To evaluate the level of uniqueness of the designed oligonucleotides we used the identical quality control criteria used for the weight optimization strategy which is consistent with previously established conditions of optimal microarray hybridization performance (see above). In total 9909 (97.5%) oligonucleotides passed the uniqueness criteria and 9795(96.4%) oligonucleotides were found to be in the range of 5% deviation from the GC content target value (31.4%) (figure 4). There are 9584 (94.7%) oligonucleotides meeting both criteria while only 275 oligonucleotides (2.7%) were outside of the ± 5% GC content interval and 257 oligonucleotides (2.5%) were not unique in the genome. Manual inspections of the MEFs represented by these oligonucleotides indicated that no suitable 70 nt window exists within these DNA fragments. The 257 non-unique oligonucleotides represented 193 genes (3.6% of total CDS) from which 67 genes belong to the large multigenic gene families, var,rifin and stevor. Pair-wise sequence homology analysis of these genes revealed that these genes do not contain any 70 nt window that shares less than 40% homology with any other member of the corresponding gene family and thus no unique oligonucleotide could be selected by any conceivable strategy. Interestingly for the remaining 185 (73.4%) members of these families a specific oligonucleotide was selected which further demonstrates the power of OligoRankPick for microarray design.

Transcriptome analysis of the trophozoite and schizont stages of P. falciparum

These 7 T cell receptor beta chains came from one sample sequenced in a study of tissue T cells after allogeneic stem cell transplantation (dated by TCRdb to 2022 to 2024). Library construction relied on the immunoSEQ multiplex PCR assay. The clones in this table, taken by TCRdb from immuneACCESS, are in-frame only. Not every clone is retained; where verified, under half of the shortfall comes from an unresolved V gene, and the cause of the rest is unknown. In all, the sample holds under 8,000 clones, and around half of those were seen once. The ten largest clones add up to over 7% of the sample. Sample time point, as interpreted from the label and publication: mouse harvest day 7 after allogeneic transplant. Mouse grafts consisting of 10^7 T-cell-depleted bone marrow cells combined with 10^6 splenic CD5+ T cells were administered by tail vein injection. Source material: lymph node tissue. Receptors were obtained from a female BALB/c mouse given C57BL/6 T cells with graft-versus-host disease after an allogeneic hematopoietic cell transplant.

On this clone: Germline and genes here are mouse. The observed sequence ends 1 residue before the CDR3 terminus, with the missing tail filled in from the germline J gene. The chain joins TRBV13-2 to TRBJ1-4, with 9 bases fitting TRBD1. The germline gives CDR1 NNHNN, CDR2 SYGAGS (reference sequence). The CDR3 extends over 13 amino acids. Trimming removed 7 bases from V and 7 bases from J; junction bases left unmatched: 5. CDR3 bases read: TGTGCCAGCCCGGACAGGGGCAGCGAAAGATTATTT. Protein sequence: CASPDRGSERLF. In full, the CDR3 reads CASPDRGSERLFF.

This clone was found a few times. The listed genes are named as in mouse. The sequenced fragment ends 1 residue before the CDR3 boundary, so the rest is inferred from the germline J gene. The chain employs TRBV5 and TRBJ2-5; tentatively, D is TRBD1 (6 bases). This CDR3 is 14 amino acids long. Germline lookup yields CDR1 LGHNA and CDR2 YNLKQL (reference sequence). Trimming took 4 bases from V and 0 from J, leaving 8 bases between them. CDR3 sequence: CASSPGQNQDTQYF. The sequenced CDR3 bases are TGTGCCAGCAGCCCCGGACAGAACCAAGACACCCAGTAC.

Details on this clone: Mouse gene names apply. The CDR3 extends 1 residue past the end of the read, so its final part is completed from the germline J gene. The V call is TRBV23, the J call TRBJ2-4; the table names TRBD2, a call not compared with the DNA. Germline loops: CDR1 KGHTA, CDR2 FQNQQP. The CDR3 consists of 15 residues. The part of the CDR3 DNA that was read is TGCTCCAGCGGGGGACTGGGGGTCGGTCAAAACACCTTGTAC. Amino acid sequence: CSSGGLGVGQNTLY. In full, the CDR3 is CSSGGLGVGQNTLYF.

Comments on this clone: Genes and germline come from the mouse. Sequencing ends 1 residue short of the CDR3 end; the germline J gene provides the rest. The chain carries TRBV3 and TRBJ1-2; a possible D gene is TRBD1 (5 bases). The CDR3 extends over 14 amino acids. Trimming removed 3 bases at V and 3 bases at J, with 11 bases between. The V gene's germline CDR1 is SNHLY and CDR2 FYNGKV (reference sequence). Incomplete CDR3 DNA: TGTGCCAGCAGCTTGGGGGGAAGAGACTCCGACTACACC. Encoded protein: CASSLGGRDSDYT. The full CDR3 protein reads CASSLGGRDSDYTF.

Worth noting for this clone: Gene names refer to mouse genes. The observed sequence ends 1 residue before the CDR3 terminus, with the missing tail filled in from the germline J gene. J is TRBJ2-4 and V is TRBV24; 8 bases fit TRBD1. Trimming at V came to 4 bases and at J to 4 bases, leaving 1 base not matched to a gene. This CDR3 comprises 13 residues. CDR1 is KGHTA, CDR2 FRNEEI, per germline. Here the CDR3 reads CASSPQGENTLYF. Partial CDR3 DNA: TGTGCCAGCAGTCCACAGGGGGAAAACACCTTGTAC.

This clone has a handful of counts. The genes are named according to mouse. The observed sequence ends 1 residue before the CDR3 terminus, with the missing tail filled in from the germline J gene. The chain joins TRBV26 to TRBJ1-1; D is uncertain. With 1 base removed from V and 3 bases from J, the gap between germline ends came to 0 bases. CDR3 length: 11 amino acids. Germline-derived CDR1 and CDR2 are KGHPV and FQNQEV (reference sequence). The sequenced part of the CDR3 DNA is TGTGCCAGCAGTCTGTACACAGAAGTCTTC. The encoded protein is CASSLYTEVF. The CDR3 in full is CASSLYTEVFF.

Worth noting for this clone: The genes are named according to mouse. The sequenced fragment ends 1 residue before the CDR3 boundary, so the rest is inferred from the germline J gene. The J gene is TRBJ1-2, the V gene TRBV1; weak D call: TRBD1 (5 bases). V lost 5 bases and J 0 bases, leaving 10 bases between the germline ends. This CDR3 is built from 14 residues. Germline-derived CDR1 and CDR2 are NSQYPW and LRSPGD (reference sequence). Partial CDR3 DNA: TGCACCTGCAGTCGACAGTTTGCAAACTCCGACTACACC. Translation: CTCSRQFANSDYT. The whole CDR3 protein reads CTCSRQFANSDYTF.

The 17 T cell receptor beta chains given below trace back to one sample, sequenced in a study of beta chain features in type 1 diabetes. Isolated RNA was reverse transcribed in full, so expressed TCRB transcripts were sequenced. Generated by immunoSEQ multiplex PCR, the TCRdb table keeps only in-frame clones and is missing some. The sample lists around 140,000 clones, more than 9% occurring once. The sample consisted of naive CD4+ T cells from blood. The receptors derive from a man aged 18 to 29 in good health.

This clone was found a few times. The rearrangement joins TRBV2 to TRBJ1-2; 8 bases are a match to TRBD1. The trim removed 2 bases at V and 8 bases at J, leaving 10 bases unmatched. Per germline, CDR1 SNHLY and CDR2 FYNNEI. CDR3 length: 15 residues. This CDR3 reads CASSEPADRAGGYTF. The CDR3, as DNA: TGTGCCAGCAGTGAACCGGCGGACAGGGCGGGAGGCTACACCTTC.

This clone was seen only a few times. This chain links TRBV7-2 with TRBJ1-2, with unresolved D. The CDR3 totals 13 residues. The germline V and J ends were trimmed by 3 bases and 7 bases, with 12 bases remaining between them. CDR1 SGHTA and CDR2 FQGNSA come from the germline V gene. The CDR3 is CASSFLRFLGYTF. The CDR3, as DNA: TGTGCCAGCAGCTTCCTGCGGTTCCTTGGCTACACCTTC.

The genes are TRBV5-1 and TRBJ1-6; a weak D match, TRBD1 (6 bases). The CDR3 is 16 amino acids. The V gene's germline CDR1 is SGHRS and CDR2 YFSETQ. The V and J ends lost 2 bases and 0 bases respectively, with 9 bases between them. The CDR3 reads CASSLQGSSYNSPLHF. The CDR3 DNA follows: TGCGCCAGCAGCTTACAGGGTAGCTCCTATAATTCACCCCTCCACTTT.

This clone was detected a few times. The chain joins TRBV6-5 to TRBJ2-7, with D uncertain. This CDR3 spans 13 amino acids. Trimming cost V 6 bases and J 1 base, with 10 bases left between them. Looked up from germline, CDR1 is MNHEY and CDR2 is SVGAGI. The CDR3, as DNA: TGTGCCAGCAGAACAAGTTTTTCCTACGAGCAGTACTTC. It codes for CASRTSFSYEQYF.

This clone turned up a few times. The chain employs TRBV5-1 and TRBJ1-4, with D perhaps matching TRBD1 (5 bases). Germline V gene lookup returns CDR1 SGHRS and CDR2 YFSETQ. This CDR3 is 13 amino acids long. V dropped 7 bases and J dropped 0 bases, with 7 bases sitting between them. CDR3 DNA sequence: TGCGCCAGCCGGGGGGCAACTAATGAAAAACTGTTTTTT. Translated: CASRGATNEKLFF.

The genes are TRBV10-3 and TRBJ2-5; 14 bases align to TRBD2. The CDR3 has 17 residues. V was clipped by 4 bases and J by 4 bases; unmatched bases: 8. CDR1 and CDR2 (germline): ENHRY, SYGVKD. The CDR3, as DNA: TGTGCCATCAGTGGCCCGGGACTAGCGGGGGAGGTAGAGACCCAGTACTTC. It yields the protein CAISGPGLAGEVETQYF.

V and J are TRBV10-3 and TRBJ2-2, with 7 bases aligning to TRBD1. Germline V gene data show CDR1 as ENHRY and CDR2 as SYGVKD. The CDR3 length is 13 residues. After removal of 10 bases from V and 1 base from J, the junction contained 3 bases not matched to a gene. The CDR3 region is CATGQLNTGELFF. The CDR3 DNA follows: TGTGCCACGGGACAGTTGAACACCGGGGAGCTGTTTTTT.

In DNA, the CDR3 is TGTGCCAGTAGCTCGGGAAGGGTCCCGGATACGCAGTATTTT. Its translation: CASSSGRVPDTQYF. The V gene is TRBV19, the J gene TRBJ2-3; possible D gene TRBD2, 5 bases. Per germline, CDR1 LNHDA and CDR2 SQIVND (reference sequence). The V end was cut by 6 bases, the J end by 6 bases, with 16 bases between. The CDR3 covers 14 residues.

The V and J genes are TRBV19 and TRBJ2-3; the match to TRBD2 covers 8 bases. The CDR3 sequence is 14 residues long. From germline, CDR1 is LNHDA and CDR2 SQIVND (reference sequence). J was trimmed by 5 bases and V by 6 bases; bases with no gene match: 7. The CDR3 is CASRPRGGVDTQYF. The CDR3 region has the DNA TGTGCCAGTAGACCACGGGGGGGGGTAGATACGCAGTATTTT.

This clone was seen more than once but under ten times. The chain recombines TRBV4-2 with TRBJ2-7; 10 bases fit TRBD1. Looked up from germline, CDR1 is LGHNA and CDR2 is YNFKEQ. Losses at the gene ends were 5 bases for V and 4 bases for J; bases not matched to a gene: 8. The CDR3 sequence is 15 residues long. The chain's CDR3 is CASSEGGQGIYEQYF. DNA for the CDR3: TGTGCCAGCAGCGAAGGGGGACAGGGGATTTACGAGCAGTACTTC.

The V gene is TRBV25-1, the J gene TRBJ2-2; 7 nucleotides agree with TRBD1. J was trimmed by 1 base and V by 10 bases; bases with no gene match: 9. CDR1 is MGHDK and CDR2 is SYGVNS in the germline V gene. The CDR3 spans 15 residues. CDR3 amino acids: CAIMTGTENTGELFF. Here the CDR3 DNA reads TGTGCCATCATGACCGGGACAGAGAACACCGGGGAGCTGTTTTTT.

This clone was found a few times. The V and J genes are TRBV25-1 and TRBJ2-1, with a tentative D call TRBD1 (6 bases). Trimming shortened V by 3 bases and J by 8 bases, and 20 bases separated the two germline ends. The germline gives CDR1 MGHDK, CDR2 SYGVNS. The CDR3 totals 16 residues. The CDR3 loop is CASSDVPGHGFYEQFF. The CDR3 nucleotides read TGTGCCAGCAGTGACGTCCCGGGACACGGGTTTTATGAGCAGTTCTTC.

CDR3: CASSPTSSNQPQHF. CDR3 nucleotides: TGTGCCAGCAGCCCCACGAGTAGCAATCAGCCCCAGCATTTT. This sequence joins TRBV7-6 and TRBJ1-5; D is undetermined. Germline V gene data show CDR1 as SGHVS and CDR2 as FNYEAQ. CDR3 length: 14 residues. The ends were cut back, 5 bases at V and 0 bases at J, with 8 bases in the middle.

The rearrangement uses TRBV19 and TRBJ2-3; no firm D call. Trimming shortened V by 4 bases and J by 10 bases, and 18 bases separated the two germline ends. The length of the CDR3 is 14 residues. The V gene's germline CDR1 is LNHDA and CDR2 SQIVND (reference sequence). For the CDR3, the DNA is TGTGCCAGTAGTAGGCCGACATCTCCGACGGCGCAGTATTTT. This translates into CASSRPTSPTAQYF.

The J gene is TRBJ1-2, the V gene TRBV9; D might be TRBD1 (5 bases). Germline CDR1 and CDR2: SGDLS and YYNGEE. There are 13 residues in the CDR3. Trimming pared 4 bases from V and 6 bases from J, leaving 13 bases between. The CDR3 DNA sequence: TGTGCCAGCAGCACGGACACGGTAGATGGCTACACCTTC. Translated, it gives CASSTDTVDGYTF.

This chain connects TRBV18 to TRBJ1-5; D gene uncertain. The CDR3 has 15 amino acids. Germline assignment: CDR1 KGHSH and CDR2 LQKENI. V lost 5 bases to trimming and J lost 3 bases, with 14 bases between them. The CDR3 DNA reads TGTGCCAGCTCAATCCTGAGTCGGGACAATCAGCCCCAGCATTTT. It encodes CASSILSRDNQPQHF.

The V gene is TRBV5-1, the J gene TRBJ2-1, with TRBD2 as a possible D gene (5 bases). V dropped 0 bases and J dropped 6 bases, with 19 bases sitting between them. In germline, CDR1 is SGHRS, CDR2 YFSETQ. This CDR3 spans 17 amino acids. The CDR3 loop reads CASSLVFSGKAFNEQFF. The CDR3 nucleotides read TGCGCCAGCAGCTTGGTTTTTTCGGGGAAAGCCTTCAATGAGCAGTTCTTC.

Although all parameters of the oligonucleotide microarray sets designed by OligoRankPick indicate their high quality, the ultimate evidence for their functionality can be provided only by physical microarray experiments. For this purpose we have synthesized all the 10166 oligonucleotides for the P. falciparum genome-wide microarray and spotted these onto polylysine-coated microscopic slides as previously described [19]. Using these microarrays we compare the global mRNA patterns between two developmental stages of the P. falciparum intraerythrocytic development, trophozoite and schizont. All experimental procedures were carried out as previously described [5] and the complete results for three replicates of the microarray hybridizations are available in the supplementary data. The P. falciparum genome sequence reference strain 3D7 was used for this analysis. Total 4183 genes were found to be expressed in at least one of the studied developmental stages in three replicates of microarray hybridization. From these 1891 and 841 mRNA transcripts exhibited at least 2-fold higher abundance in the trophozoite and the schizont stage, respectively (see Additional file 4).

Additional file 4. Trophozoite and schizont transcriptome of P. falciparum. Genome-wide expression data for the trophozoite and schizont stages of the P. falciparum IDC.

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In order to assess the fidelity of the obtained results we wish to compare this data to previously published transcriptome analyses of the P. falciparum intraerythrocytic developmental cycle (IDC). These include the IDC transcriptome analyzed by the previous version of a